Anderson’s proposed referendum would have targeted McHenry, Nunda, Algonquin, Grafton, Dorr and Burton townships.

Voters already face one statewide advisory referendum and likely a second. They will be asked whether the minimum wage should be $10 an hour, and a second referendum asking whether a “millionaire tax” should be imposed on high-earning residents is awaiting Gov. Pat Quinn’s signature.

Republicans allege that both proposals, which stemmed from failed initiatives during the Democrat-controlled General Assembly’s spring session, are aimed at increasing Democratic voter turnout in a tight race between incumbent Quinn and Republican challenger Bruce Rauner.

Joining the slew of advisory referendums will be two changes to the Illinois Constitution proposed by state lawmakers – one would create a voting rights amendment and the other would strengthen its crime victims’ rights clause. Two citizen initiatives for legislative term limits and reforming the redistricting process were thrown off the ballot last month by a judge’s ruling that they do not meet the criteria for constitutional revision.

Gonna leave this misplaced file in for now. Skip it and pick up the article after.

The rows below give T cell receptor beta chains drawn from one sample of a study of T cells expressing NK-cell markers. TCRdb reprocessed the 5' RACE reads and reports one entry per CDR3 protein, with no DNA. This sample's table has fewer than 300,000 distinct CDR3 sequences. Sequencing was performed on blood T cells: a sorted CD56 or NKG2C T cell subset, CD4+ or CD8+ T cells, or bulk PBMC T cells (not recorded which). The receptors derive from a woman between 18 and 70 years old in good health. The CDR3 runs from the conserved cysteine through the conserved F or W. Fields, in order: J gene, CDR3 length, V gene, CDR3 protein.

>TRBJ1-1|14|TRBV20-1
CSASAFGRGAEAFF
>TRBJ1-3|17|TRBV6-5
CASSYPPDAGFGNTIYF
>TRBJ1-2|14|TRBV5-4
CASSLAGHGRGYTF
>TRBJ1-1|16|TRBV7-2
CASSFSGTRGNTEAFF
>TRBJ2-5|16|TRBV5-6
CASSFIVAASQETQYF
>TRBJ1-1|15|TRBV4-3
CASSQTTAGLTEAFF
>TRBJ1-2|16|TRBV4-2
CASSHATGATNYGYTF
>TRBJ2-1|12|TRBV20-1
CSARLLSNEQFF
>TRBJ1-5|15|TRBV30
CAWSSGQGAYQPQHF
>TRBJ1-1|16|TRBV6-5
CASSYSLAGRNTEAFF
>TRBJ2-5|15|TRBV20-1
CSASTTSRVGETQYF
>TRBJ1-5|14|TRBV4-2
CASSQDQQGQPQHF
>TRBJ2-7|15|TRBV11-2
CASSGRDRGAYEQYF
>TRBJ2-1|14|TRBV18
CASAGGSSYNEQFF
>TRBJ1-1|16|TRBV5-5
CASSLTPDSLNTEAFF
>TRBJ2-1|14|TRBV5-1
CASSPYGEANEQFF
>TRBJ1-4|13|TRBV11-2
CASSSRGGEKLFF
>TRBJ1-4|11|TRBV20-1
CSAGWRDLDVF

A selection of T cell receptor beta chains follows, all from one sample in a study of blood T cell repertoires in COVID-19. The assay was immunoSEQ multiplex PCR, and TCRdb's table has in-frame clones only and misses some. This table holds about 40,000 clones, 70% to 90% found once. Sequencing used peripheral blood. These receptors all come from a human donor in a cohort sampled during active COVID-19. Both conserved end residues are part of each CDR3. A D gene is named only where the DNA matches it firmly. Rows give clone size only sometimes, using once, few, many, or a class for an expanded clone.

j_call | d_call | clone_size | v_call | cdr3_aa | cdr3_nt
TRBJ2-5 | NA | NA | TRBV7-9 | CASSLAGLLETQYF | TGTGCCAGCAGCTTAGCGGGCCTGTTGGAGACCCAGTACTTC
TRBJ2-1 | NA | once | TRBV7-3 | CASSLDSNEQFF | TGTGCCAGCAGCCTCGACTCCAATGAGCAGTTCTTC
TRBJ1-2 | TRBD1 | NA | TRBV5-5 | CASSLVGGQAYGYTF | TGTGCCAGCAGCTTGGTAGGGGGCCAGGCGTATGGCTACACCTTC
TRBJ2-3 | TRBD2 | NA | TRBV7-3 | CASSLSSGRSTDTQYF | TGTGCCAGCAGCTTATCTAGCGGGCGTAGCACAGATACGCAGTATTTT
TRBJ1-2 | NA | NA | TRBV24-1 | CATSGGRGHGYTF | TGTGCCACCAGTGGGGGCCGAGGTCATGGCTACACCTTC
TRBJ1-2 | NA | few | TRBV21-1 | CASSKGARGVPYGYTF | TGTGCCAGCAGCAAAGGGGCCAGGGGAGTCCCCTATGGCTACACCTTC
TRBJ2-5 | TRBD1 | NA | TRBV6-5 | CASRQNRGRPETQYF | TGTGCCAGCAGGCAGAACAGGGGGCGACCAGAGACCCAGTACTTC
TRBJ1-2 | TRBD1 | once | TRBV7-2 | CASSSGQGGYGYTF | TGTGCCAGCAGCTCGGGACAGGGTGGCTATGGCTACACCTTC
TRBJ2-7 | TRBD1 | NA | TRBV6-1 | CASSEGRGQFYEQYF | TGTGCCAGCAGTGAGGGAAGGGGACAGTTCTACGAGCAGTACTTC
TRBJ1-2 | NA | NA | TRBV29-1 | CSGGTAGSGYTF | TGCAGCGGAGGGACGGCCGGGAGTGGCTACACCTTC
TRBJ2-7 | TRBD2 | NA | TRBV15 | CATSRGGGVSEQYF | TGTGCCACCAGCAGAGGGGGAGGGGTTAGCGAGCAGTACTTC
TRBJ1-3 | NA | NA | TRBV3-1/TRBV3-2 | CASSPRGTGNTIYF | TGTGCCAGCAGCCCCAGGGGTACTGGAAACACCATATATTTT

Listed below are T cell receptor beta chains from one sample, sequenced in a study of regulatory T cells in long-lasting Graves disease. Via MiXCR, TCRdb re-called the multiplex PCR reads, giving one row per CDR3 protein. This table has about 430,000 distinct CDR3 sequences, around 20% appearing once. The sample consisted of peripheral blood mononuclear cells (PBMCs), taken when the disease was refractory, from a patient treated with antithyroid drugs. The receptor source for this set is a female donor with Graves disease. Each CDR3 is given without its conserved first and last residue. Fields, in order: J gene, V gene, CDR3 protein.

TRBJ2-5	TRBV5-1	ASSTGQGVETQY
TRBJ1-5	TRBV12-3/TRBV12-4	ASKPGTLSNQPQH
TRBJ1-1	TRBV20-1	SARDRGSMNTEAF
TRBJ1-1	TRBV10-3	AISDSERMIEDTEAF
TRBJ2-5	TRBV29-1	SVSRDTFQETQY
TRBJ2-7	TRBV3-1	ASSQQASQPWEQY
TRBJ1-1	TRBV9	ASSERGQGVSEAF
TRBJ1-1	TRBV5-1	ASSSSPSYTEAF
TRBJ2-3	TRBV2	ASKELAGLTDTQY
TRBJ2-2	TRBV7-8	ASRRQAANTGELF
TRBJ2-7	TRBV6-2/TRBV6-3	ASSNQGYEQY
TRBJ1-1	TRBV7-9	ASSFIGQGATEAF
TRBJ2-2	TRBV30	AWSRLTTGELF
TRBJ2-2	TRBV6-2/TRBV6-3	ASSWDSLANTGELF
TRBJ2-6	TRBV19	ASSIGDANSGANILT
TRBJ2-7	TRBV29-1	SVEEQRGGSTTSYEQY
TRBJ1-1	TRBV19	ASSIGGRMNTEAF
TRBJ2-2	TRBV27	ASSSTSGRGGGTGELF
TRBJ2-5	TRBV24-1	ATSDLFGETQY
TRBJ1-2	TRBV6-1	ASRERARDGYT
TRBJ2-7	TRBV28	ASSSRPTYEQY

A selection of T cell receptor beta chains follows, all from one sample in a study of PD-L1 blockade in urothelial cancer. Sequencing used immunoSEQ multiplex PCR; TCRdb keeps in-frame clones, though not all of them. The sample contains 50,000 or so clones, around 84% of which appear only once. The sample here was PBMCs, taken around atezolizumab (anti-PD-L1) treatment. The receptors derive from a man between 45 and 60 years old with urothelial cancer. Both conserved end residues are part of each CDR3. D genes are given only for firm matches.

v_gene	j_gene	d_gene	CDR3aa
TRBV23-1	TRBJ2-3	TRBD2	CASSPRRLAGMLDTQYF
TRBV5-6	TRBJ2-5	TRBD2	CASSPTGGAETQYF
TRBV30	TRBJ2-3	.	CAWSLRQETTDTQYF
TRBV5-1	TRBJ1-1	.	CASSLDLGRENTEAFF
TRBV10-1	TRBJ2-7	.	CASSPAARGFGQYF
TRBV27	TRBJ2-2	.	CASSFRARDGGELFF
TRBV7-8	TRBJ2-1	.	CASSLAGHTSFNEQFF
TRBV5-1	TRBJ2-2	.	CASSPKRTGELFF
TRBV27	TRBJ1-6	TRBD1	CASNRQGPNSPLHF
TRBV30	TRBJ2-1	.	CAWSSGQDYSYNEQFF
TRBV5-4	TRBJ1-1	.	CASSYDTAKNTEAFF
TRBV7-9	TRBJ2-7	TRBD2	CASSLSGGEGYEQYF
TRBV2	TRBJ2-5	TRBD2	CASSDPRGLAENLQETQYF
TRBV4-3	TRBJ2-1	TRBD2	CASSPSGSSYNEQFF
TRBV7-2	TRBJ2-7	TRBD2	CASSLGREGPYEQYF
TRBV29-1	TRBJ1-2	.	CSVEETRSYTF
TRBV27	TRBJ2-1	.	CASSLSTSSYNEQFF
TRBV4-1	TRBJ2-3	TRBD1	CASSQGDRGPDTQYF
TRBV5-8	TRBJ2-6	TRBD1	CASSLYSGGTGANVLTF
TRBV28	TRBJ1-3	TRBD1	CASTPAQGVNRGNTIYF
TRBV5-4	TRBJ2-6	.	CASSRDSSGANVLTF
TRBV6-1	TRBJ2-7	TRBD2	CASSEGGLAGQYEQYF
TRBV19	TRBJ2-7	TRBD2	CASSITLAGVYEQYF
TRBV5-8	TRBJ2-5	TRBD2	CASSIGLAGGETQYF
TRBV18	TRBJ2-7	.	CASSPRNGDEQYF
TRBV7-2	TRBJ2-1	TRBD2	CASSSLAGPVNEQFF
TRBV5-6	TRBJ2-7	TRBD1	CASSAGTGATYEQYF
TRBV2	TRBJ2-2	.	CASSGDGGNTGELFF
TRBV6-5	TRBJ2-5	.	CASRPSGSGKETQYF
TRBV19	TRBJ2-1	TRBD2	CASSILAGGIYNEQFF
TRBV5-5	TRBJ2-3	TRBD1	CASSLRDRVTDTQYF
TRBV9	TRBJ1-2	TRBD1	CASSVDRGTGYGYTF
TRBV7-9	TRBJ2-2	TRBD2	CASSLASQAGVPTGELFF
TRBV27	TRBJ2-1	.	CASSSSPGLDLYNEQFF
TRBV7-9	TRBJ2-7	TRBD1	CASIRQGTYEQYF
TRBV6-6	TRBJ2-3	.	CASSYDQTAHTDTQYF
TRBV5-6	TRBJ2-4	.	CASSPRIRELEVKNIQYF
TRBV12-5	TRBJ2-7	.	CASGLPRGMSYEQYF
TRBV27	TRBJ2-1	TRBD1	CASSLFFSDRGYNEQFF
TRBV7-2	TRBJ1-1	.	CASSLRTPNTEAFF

How they voted

The McHenry County Board Legislative and Intergovernmental Affairs Committee voted Thursday, 1-4, against recommending putting an advisory referendum on the Nov. 4 ballot asking whether to decrease the size of the board to 16 single-member districts.

However, County Board Chairwoman Tina Hill, R-Woodstock, said she intends to bring the resolution to the full floor for a debate.

Committee member Nick Chirikos, D-Algonquin, cast the sole supporting vote, while members Carolyn Schofield, R-Crystal Lake, John Jung, R-Woodstock, Ersel Schuster, R-Woodstock, and Nick Provenzano, R-McHenry, voted no. Members Ken Koehler, R-Crystal Lake, and Robert Martens Sr., R-Spring Grove, were absent.

The committee also rejected and declined to vote on two other proposed advisory referendums.